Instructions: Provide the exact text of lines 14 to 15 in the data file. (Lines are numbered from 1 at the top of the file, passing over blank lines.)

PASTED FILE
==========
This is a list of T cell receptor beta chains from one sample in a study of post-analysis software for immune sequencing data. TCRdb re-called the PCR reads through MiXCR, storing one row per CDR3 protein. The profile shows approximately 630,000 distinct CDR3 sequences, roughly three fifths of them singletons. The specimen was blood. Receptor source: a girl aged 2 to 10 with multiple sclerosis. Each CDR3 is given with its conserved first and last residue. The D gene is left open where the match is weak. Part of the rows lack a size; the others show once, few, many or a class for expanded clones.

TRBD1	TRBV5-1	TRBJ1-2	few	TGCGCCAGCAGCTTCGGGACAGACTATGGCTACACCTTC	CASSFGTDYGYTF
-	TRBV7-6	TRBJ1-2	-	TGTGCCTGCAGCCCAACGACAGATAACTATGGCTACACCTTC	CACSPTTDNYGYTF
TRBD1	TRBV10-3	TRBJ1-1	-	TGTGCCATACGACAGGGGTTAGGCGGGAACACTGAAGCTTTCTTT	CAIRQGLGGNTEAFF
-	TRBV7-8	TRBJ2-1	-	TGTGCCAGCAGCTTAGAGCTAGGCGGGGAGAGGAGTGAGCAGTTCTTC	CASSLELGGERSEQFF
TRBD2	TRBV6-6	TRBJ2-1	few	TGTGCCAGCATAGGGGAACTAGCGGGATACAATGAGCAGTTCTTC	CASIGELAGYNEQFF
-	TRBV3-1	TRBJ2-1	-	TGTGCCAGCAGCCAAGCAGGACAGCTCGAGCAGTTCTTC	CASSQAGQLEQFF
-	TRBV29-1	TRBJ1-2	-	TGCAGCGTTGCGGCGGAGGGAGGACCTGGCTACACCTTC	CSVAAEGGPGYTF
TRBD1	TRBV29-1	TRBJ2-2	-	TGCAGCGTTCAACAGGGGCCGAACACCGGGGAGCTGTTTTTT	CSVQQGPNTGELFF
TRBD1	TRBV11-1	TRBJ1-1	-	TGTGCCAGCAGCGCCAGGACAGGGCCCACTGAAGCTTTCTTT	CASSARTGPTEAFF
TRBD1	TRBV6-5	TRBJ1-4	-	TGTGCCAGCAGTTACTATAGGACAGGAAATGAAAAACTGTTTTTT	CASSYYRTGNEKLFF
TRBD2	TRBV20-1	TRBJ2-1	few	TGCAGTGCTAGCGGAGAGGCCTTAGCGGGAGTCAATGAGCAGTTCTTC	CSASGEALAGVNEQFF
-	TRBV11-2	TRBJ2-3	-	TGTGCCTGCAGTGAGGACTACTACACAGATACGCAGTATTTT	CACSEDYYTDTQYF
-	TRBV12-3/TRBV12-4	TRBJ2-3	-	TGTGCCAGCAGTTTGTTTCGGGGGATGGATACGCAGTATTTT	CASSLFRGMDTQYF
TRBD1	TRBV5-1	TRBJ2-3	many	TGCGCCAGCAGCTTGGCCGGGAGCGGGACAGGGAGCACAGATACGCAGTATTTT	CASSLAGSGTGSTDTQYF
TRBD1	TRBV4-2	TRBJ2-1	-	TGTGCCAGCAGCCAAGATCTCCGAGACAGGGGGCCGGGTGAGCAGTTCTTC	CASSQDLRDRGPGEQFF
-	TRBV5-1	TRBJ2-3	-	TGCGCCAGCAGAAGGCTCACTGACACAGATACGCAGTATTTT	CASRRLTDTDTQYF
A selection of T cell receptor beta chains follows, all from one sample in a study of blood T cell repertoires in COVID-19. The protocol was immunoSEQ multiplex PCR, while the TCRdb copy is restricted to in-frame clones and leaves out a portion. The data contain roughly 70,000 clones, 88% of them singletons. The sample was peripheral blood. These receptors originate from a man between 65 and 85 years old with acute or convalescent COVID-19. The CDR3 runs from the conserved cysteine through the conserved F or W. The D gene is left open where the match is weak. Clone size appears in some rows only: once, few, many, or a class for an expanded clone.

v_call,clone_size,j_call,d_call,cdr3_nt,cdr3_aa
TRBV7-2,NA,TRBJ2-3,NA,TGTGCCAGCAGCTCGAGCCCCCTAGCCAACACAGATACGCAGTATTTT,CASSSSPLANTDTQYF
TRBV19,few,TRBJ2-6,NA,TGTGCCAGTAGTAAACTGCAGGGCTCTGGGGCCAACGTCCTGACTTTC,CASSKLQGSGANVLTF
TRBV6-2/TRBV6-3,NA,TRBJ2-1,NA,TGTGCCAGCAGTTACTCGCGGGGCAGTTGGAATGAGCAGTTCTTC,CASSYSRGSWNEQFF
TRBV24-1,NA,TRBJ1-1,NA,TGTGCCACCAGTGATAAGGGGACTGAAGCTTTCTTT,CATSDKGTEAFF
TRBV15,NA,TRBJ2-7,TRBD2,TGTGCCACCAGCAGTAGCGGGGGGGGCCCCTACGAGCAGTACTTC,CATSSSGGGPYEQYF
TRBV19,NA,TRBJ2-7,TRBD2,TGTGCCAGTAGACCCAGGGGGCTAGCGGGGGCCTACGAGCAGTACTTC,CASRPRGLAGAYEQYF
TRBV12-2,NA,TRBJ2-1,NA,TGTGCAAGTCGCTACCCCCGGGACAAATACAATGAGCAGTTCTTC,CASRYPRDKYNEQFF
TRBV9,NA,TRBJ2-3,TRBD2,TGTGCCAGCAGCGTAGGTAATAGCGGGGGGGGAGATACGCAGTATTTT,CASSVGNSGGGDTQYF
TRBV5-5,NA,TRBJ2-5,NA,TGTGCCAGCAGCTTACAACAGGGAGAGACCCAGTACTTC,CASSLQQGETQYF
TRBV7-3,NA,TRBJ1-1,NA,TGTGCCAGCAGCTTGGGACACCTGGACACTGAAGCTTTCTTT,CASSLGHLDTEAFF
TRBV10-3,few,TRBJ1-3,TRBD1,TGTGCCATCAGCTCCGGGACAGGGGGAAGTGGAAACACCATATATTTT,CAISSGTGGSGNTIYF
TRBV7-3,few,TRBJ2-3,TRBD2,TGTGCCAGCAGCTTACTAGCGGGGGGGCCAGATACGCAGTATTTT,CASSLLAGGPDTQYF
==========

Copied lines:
-	TRBV12-3/TRBV12-4	TRBJ2-3	-	TGTGCCAGCAGTTTGTTTCGGGGGATGGATACGCAGTATTTT	CASSLFRGMDTQYF
TRBD1	TRBV5-1	TRBJ2-3	many	TGCGCCAGCAGCTTGGCCGGGAGCGGGACAGGGAGCACAGATACGCAGTATTTT	CASSLAGSGTGSTDTQYF